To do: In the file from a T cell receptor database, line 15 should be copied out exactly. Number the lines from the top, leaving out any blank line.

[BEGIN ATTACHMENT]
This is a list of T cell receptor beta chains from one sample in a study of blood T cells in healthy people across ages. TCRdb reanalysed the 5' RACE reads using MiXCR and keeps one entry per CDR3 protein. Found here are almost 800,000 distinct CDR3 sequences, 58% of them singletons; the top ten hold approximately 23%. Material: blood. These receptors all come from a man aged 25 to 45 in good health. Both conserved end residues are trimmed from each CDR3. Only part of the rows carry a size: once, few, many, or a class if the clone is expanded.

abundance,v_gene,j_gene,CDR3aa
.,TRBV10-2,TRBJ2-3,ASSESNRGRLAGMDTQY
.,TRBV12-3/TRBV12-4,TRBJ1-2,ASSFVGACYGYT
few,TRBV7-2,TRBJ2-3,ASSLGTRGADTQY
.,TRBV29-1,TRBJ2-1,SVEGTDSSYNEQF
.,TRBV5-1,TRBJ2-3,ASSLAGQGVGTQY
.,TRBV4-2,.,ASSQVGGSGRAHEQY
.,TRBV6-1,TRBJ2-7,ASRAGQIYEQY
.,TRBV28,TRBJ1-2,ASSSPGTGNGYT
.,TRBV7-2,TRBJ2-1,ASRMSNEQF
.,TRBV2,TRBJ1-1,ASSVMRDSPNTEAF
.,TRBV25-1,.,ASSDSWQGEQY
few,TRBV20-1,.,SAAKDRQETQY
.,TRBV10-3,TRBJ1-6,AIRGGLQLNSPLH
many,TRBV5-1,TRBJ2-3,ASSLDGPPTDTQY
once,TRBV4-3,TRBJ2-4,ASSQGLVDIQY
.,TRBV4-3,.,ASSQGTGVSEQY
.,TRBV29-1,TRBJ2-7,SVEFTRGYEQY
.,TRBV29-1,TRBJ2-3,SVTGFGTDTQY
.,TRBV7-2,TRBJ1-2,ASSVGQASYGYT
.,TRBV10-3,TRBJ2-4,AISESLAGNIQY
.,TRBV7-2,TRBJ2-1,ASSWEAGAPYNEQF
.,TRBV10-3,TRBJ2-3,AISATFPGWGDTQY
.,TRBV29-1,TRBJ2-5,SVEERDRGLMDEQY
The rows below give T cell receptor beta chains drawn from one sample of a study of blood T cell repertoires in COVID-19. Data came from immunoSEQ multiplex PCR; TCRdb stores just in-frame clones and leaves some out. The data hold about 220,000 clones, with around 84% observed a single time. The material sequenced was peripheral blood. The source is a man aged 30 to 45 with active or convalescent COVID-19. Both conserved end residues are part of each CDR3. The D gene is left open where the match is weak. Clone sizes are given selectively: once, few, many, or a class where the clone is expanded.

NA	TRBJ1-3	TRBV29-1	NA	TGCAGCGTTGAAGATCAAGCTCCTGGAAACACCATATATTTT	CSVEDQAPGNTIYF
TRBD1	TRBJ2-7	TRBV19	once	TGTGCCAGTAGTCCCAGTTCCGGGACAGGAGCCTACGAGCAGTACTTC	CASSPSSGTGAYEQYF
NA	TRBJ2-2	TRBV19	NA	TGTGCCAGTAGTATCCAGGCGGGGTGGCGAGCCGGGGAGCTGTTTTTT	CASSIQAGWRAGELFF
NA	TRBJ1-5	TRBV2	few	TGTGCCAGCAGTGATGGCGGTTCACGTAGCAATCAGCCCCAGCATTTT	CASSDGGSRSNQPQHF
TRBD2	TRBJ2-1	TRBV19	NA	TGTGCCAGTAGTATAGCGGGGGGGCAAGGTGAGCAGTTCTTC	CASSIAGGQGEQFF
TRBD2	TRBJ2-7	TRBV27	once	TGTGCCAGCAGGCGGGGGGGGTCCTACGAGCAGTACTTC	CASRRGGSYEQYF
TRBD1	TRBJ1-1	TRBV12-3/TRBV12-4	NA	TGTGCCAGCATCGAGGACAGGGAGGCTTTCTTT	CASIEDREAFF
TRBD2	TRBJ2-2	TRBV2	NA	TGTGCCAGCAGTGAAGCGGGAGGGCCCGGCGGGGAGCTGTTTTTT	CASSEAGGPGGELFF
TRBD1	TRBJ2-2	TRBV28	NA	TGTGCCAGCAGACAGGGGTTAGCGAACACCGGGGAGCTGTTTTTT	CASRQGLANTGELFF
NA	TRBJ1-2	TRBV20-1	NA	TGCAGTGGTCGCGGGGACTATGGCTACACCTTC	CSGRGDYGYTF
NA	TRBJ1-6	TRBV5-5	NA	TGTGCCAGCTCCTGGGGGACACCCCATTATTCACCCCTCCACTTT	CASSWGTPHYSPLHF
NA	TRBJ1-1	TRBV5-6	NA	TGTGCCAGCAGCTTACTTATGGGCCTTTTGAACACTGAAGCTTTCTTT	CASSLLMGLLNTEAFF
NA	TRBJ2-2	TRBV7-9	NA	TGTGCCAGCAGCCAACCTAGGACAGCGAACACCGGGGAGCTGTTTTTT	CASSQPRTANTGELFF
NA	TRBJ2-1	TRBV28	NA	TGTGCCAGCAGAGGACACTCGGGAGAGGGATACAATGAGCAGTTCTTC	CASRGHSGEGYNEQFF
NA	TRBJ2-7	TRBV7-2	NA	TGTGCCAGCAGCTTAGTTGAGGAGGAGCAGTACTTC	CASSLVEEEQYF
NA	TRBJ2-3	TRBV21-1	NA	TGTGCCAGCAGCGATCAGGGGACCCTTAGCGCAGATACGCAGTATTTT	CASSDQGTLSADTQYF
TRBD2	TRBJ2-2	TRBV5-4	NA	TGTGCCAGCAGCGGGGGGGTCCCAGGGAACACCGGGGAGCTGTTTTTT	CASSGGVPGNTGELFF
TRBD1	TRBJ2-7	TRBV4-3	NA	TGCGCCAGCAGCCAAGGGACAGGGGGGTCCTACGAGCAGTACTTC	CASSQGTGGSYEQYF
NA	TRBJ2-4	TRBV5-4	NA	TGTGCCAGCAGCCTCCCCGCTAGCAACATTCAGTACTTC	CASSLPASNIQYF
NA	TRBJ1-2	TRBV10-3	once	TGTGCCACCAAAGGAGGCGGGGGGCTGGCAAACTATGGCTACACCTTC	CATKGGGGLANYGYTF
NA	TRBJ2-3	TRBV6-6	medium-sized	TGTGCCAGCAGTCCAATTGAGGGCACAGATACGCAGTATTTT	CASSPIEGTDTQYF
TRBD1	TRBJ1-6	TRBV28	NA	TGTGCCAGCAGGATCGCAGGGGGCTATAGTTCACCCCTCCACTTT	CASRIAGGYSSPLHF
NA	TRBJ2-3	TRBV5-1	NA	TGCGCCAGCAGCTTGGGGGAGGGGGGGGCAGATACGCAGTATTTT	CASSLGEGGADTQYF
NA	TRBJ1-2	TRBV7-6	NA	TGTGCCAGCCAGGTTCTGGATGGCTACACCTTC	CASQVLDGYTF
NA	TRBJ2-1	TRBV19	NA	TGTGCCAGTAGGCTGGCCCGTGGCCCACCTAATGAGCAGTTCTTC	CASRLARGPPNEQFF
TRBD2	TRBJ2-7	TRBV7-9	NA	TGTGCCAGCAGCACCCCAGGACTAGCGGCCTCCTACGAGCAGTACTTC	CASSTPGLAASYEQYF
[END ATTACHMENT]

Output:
.,TRBV10-3,TRBJ1-6,AIRGGLQLNSPLH